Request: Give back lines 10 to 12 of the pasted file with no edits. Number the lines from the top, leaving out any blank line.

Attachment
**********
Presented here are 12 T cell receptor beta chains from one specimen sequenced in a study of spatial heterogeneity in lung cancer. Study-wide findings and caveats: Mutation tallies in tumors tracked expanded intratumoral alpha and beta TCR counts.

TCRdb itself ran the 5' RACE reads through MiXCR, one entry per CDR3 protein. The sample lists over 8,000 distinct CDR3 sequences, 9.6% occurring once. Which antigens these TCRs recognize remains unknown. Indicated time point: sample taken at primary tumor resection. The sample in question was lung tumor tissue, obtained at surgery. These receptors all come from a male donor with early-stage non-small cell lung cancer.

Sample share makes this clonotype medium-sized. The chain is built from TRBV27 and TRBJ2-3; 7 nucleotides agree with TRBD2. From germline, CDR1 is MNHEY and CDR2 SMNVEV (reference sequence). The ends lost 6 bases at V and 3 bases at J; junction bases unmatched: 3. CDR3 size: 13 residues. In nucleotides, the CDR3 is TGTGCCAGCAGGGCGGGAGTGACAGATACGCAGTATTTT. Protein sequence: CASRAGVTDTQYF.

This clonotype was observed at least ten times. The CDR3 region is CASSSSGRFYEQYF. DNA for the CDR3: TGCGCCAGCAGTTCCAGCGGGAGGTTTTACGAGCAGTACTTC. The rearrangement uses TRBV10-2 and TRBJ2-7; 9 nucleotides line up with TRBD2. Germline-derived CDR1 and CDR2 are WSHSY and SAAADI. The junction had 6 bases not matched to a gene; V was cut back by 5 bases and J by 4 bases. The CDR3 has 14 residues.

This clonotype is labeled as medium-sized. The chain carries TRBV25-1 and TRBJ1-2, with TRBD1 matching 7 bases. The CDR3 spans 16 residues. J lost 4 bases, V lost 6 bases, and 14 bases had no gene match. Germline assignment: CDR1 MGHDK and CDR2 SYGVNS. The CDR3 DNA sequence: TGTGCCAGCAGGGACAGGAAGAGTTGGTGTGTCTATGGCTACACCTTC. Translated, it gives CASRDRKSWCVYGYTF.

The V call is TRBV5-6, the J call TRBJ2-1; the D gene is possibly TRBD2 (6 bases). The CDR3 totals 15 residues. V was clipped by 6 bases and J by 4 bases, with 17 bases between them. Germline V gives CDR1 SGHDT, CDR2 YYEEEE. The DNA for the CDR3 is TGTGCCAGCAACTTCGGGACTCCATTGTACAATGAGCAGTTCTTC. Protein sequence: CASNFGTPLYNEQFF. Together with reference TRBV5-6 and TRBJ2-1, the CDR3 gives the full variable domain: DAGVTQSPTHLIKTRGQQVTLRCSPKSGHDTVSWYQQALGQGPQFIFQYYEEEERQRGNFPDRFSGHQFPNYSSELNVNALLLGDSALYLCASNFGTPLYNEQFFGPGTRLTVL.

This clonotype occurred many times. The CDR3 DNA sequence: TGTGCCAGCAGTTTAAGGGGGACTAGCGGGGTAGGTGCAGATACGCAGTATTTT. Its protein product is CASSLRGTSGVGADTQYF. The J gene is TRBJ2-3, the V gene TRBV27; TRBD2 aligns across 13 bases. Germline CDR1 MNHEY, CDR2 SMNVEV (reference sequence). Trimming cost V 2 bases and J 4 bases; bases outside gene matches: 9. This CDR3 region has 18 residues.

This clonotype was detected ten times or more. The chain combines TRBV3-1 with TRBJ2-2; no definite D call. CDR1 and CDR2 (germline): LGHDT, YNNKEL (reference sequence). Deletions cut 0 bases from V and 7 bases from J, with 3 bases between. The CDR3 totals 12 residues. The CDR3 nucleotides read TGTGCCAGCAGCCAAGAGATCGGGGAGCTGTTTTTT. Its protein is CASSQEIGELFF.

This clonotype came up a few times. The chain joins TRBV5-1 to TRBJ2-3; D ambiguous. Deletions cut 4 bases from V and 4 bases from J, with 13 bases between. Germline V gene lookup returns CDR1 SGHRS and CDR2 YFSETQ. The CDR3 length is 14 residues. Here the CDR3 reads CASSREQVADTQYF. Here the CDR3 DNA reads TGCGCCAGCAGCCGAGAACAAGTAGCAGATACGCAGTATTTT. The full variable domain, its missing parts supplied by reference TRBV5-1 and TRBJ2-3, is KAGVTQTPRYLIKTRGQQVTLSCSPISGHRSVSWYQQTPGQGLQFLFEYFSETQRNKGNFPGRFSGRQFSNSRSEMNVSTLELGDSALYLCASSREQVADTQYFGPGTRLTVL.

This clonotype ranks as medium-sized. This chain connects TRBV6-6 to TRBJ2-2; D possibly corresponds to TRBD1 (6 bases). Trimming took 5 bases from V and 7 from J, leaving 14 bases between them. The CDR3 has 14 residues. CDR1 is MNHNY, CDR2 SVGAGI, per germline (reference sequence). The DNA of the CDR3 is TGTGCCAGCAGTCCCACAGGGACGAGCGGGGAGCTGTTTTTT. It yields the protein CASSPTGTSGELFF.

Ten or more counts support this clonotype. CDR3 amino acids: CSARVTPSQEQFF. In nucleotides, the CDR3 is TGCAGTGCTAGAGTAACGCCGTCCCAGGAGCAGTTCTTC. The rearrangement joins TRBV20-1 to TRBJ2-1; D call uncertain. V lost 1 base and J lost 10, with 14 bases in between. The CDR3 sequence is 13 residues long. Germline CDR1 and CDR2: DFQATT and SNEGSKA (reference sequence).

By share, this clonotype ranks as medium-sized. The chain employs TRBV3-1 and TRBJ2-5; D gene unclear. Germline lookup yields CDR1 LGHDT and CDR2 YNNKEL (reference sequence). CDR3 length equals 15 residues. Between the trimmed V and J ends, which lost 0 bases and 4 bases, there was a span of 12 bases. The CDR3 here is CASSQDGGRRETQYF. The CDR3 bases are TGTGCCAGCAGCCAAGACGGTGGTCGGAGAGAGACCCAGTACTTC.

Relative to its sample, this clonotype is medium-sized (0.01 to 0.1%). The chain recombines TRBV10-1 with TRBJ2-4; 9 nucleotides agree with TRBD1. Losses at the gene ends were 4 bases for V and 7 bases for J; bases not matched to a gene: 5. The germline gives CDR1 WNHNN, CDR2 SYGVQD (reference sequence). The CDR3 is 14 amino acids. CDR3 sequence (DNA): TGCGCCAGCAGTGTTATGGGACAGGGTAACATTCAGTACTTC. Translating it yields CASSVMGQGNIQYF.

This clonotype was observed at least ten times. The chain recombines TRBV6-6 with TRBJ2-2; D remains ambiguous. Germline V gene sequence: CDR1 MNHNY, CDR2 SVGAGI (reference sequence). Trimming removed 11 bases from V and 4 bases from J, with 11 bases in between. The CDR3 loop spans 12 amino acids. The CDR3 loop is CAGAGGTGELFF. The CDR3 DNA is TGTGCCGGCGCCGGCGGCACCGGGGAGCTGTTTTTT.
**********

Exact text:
This clonotype ranks as medium-sized. This chain connects TRBV6-6 to TRBJ2-2; D possibly corresponds to TRBD1 (6 bases). Trimming took 5 bases from V and 7 from J, leaving 14 bases between them. The CDR3 has 14 residues. CDR1 is MNHNY, CDR2 SVGAGI, per germline (reference sequence). The DNA of the CDR3 is TGTGCCAGCAGTCCCACAGGGACGAGCGGGGAGCTGTTTTTT. It yields the protein CASSPTGTSGELFF.

Ten or more counts support this clonotype. CDR3 amino acids: CSARVTPSQEQFF. In nucleotides, the CDR3 is TGCAGTGCTAGAGTAACGCCGTCCCAGGAGCAGTTCTTC. The rearrangement joins TRBV20-1 to TRBJ2-1; D call uncertain. V lost 1 base and J lost 10, with 14 bases in between. The CDR3 sequence is 13 residues long. Germline CDR1 and CDR2: DFQATT and SNEGSKA (reference sequence).

By share, this clonotype ranks as medium-sized. The chain employs TRBV3-1 and TRBJ2-5; D gene unclear. Germline lookup yields CDR1 LGHDT and CDR2 YNNKEL (reference sequence). CDR3 length equals 15 residues. Between the trimmed V and J ends, which lost 0 bases and 4 bases, there was a span of 12 bases. The CDR3 here is CASSQDGGRRETQYF. The CDR3 bases are TGTGCCAGCAGCCAAGACGGTGGTCGGAGAGAGACCCAGTACTTC.